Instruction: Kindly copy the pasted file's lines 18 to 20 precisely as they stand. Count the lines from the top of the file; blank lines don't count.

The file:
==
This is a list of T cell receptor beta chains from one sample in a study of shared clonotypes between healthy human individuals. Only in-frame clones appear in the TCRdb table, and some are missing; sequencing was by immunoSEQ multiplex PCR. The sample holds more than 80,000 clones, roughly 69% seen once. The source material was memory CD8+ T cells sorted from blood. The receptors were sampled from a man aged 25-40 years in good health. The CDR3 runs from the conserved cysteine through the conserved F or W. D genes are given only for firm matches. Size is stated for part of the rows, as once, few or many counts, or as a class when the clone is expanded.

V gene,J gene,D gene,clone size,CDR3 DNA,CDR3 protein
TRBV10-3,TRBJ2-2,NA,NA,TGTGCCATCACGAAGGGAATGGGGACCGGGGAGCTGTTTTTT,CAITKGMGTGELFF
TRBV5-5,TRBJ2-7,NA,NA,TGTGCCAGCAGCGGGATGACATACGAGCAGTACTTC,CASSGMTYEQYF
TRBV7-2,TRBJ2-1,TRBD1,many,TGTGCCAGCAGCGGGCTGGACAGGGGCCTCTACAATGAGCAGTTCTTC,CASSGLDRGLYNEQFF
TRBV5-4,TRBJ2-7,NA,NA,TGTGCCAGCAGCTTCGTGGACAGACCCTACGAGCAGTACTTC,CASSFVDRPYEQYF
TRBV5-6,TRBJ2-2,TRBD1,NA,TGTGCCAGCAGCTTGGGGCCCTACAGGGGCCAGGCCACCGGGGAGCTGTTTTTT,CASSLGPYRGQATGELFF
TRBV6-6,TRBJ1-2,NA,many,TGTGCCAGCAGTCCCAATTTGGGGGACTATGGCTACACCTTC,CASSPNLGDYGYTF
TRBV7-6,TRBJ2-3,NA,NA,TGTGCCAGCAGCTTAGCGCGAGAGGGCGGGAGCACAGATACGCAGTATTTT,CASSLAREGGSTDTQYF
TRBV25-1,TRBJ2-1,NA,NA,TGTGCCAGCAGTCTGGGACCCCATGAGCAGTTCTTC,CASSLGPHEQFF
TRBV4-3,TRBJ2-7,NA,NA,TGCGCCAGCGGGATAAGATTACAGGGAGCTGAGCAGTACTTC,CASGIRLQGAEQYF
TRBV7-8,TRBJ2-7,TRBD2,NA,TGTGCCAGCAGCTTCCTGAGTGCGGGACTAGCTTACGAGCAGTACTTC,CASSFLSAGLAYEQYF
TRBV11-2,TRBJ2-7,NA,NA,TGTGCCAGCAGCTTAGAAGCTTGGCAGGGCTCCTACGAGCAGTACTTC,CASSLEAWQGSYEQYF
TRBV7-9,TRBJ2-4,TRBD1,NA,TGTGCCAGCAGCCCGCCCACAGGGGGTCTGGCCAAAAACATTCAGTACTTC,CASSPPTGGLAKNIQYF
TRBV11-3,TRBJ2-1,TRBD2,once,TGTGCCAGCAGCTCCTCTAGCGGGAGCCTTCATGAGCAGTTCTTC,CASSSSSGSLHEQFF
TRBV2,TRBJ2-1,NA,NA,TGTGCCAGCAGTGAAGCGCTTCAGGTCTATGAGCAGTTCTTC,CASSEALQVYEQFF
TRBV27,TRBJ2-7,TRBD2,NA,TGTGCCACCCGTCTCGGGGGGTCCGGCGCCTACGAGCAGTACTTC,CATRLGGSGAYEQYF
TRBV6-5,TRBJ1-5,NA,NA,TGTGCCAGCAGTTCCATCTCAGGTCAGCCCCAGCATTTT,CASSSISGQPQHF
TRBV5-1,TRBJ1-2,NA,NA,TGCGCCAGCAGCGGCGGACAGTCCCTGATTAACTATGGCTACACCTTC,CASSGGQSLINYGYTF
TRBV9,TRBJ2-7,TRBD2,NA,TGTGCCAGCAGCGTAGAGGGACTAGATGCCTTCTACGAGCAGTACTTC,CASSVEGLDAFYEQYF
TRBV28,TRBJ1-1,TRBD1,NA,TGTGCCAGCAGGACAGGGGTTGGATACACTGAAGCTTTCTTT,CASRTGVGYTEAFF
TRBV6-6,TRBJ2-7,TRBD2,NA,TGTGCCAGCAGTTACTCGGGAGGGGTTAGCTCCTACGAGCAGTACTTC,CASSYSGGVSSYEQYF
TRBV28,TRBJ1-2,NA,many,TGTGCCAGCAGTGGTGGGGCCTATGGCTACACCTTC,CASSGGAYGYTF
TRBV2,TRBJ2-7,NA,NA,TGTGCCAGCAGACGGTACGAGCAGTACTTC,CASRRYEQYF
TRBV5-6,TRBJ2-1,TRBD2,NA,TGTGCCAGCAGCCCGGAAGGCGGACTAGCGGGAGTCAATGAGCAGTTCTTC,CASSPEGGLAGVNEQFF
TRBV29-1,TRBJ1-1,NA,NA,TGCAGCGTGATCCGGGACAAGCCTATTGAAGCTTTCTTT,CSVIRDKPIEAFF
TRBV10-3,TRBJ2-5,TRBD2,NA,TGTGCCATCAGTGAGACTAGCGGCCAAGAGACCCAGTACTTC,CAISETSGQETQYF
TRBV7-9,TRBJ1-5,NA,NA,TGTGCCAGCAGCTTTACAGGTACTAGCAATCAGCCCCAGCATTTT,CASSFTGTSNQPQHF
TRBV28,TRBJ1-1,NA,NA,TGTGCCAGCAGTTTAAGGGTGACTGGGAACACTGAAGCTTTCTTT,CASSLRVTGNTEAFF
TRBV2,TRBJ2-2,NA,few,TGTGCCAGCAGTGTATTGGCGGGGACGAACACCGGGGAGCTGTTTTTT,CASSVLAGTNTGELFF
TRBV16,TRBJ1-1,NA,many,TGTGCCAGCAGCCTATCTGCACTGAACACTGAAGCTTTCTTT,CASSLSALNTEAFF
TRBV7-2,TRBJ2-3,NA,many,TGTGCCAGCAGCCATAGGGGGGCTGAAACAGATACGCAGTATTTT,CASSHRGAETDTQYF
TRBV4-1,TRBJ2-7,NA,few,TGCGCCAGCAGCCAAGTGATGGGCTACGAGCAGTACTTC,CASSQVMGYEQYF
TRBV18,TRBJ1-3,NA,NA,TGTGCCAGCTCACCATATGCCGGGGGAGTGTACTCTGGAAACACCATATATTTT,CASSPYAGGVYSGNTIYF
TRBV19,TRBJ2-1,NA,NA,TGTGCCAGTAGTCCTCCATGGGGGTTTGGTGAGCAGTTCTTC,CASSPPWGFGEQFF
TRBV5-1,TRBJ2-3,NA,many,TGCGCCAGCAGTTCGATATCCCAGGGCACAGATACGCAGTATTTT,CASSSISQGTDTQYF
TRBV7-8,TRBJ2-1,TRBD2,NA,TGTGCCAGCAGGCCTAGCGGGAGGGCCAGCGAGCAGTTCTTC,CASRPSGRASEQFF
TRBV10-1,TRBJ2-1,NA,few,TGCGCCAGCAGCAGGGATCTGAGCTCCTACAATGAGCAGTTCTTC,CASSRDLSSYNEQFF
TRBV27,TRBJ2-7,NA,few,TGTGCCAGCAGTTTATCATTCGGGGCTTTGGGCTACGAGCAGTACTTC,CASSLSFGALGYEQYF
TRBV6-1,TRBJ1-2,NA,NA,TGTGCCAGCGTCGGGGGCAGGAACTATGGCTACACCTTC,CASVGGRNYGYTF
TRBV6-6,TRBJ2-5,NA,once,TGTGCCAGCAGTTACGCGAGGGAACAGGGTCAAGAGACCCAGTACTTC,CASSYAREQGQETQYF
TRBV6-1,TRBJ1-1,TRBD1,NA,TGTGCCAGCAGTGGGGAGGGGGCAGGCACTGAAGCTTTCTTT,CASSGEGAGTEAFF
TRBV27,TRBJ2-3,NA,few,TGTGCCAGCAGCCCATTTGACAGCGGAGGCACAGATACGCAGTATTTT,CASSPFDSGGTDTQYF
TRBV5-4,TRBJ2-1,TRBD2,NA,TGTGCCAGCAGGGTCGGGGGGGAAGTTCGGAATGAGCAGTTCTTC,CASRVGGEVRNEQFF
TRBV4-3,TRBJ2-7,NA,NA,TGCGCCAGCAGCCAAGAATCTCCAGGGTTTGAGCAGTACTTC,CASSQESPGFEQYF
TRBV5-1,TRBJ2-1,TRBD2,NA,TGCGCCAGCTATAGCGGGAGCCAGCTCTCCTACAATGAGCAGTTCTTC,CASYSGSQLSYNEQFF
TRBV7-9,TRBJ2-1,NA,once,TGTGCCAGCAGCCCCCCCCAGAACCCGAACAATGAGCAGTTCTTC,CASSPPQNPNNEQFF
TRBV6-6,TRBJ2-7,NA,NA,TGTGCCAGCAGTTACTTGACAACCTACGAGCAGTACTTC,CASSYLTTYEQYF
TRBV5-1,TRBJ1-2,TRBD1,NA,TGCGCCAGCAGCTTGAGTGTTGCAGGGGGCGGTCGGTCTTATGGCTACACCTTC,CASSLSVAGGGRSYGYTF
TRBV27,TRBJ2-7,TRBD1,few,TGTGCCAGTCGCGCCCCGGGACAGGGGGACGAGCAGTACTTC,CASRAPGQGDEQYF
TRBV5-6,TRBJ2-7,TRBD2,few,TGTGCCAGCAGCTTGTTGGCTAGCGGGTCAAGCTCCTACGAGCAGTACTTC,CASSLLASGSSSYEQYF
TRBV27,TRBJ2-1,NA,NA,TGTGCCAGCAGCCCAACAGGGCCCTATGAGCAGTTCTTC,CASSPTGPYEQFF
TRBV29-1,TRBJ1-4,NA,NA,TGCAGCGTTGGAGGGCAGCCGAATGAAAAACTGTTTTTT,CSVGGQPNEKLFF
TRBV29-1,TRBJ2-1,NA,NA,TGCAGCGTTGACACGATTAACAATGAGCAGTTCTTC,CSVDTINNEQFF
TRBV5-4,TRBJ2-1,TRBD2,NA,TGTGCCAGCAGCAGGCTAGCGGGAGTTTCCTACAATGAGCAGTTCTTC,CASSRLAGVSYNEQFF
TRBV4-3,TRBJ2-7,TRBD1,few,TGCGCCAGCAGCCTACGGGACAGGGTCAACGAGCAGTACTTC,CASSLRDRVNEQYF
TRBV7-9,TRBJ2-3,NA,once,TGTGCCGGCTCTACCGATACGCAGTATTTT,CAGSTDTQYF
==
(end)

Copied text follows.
TRBV6-5,TRBJ1-5,NA,NA,TGTGCCAGCAGTTCCATCTCAGGTCAGCCCCAGCATTTT,CASSSISGQPQHF
TRBV5-1,TRBJ1-2,NA,NA,TGCGCCAGCAGCGGCGGACAGTCCCTGATTAACTATGGCTACACCTTC,CASSGGQSLINYGYTF
TRBV9,TRBJ2-7,TRBD2,NA,TGTGCCAGCAGCGTAGAGGGACTAGATGCCTTCTACGAGCAGTACTTC,CASSVEGLDAFYEQYF